Coursebooks and the commodification of ELT

(Note: This is a copy of a post from my CriticELT blog. I think it’s relevant to the subject of teacher trainers because, with the noteable exception of Scott Thornbury and Luke Meddings, leading teacher trainers, and TD SIGs, work on the assumption that modern coursebooks are an essential tool for current ELT practice.)

Introduction 

Wilkins (1976) distinguished between 2 types of syllabus

1, a ‘synthetic’ syllabus: items of language are presented one by one in a linear sequence to the learner. The learner is expected to to build up, or ‘synthesize’, the knowledge incrementally,

2 an ‘analytic’ syllabus: the learner does the ‘analysis’, i.e. ‘works out’ the system, through engagement with natural language data.

Coursebooks embody a synthetic approach to syllabus design. Coursebook writers take the target language (the L2) as the object of instruction, and they divide the language up into bits of one kind or another – words, collocations, grammar rules, sentence patterns, notions and functions, for example – which are presented and practiced in a sequence. The criteria for sequencing can be things like valency, criticality, frequency, or saliency, but the most common criterion is ‘level of difficulty’, which is intuitively defined by the writers themselves.

The approach is thus based on taking incremental steps towards proficiency; “items”, “entitities”, sliced up bits of the target language are somehow accumulated through a process of presentation, practice and re-cycling, and communicative competence is the result.

Characteristics

Different coursebooks claim to use different types of syllabus, – grammatical, lexical, or notional-functional, for example – deal with different topics, adopt different styles, and so and so; but, in the end, the vast majority of them use synthetic syllabuses with the same features described above, and they all give pride of place to explicit teaching and learning. The syllabus is delivered by the teacher, who first presents the bits of the L2 chosen by the coursebook writers (in written and spoken texts, grammar boxes, vocabulary lists, diagrams, pictures, and so on), and leads students through a series of activities aimed at practicing the language, like drills, written exercises, discussions, games, tasks and practice of the four skills.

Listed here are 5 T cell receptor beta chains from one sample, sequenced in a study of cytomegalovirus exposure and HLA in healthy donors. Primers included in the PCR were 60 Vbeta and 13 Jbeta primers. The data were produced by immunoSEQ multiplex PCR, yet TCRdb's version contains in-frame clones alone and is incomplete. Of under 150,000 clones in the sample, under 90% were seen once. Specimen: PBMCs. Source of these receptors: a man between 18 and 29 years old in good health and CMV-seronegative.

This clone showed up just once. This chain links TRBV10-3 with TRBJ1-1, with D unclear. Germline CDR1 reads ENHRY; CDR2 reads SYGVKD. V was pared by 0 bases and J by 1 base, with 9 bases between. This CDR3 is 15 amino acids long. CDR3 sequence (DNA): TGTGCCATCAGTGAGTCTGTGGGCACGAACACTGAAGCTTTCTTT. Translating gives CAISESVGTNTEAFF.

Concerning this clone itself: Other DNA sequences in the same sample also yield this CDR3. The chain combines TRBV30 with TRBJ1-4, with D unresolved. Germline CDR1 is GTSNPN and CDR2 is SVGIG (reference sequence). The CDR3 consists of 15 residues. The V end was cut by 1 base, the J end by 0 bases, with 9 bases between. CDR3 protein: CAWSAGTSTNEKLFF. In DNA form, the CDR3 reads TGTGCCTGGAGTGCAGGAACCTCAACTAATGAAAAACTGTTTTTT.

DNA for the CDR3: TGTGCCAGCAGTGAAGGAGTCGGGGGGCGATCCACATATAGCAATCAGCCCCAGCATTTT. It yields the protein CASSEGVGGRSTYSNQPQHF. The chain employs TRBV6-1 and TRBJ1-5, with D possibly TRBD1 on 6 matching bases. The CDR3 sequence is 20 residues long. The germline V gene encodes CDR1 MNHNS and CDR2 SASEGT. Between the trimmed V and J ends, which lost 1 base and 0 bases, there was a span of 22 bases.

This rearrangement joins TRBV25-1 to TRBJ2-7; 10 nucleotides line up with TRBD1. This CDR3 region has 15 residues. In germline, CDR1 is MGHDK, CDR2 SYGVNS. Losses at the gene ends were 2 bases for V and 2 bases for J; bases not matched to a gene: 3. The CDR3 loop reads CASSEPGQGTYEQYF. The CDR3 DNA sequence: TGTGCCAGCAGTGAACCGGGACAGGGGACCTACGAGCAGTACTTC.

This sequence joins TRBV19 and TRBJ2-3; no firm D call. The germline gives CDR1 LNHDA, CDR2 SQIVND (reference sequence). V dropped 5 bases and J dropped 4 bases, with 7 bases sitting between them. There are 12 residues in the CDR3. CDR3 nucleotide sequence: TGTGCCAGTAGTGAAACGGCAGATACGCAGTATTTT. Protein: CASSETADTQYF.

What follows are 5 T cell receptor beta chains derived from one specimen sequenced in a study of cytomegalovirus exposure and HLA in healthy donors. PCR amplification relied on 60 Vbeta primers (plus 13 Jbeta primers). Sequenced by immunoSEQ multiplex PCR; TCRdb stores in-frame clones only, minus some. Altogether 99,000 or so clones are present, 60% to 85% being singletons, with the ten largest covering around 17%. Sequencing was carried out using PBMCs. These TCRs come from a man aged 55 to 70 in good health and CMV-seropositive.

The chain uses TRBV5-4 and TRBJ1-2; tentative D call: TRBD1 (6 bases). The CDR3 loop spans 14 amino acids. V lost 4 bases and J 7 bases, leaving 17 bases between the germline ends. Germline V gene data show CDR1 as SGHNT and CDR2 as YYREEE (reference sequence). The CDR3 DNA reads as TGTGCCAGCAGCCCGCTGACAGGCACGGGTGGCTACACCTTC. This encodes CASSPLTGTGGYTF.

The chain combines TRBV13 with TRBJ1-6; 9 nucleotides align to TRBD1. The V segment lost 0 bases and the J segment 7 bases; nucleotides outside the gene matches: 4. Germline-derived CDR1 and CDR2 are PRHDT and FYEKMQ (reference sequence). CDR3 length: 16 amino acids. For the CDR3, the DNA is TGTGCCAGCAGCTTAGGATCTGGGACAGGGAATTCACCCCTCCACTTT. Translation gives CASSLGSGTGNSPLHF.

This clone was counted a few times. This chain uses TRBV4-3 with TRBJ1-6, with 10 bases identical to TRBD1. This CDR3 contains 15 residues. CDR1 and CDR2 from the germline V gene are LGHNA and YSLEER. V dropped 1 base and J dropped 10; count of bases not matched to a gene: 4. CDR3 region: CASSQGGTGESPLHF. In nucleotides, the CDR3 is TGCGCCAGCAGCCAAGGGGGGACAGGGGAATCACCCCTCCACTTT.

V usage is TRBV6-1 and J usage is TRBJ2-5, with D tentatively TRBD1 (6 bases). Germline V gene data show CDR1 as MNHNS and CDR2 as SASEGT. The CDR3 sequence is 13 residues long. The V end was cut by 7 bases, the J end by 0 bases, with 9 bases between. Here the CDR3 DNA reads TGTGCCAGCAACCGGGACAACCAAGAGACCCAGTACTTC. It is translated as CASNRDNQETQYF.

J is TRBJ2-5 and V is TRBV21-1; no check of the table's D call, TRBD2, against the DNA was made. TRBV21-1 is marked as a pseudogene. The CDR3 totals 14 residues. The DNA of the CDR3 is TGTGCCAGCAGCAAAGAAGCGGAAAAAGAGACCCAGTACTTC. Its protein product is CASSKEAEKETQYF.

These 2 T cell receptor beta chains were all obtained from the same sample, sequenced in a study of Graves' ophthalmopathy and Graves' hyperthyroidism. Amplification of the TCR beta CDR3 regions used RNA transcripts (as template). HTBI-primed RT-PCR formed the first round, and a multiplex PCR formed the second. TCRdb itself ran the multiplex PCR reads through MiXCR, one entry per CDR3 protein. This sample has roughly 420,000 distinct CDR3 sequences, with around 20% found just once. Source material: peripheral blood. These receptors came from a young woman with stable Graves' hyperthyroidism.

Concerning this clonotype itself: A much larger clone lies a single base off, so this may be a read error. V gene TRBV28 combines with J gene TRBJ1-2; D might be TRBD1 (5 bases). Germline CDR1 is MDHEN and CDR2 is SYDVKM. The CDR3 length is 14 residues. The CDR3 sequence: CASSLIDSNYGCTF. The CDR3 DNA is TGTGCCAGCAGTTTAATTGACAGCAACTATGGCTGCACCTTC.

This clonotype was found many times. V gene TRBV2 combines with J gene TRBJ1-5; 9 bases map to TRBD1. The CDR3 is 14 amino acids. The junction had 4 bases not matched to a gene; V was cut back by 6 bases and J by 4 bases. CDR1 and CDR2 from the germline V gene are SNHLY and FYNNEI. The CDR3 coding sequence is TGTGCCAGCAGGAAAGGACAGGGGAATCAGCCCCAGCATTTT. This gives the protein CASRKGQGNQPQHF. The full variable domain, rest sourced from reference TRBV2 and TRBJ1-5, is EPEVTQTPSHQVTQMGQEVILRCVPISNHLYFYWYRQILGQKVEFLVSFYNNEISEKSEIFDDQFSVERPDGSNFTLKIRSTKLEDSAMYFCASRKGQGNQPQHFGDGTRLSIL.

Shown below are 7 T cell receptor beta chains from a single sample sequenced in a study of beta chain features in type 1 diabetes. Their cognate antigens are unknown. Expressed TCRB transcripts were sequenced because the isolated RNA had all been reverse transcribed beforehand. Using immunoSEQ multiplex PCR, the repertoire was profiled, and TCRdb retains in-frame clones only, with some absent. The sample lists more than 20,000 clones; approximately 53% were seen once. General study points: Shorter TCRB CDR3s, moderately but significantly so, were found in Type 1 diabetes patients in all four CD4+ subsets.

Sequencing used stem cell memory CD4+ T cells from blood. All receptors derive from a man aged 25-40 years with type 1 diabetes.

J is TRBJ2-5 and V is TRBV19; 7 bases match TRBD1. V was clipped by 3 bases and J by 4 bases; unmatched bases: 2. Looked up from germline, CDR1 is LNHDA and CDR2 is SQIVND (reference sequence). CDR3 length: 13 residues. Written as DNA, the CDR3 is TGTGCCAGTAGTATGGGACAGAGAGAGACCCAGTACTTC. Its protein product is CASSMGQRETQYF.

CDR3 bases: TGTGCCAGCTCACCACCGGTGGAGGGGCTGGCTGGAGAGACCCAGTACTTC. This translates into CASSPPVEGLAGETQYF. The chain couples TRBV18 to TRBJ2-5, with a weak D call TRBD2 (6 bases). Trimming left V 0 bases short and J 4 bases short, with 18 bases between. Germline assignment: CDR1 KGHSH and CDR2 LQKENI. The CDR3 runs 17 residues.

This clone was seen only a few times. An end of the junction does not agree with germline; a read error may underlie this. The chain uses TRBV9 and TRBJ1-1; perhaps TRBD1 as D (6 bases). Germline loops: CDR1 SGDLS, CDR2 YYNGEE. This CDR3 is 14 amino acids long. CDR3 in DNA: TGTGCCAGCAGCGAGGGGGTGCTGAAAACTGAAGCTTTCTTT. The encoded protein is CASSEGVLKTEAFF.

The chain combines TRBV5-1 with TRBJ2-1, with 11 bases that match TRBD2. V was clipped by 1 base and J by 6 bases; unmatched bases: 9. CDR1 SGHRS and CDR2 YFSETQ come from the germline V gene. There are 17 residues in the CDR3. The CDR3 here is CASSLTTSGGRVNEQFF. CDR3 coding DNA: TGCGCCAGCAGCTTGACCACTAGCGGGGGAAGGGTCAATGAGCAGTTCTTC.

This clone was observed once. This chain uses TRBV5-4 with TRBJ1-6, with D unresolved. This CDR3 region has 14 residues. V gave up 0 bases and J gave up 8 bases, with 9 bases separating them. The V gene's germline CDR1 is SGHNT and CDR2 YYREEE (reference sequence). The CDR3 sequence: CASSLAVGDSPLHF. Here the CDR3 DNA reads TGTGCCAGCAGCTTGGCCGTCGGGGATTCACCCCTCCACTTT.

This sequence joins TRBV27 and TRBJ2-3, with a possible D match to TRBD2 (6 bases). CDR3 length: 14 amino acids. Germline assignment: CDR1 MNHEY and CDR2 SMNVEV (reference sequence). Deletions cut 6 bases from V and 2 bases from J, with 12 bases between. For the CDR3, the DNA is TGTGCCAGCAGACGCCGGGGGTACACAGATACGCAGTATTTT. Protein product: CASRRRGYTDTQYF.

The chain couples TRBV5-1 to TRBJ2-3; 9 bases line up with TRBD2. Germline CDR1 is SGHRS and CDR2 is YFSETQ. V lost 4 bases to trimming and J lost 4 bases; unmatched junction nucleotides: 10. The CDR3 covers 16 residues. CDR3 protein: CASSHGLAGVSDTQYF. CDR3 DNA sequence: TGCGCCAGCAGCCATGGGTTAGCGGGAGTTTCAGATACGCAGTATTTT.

Among the courseboooks currently on sale from UK and US publishers, and used around the world are the following:

Headway;     English File;      Network;      Cutting Edge;      Language Leader;      English in Common;      Speakout;      Touchstone; Interchange;      Mosaic;      Inside Out;      Outcomes.

Each of these titles consists of a series of five or six books aimed at different levels, from beginner to advanced, and offers a Student’s Book, a Teacher’s Book and a Workbook, plus other materials such as video and on-line resources. Each Student’s Book at each level is divided into a number of units, and each unit consists of a number of activities which teachers lead students through. The Student’s Book is designed to be used systematically from start to finish – not just dipped into wherever the teacher fancies. The different activities are designed to be done one after the other; so that Activity 1 leads into Activity 2, and so on. Two examples follow.

In New Headway, Pre-Intermediate, Unit 3, we see this progression of activities:

  1. Grammar (Past tense) leads into ( ->)
  2. Reading Text (Travel) ->
  3. Listening (based on reading text) ->
  4. Reading (Travel) ->
  5. Grammar – (Past tense) ->
  6. Pronunciation ->
  7. Listening (based on Pron. activity) ->
  8. Discussing Grammar –>
  9. Speaking (A game & News items) ->
  10. Listening & Speaking (News) ->
  11. Dictation (from listening) ->
  12. Project (News story) ->
  13. Reading and Speaking (About the news) ->
  14. Vocabulary (Adverbs) ->
  15. Listening (Adverbs) ->
  16. Grammar (Word order) ->
  17. Everyday English (Time expressions)

And if we look at Outcomes Intermediate, Unit 2, we see this:

  1. Vocab. (feelings) ->
  2. Grammar (be, feel, look, seem, sound + adj.) ->
  3. Listening (How do they feel?) ->
  4. Developing Conversations (Response expressions) ->
  5. Speaking (Talking about problems) ->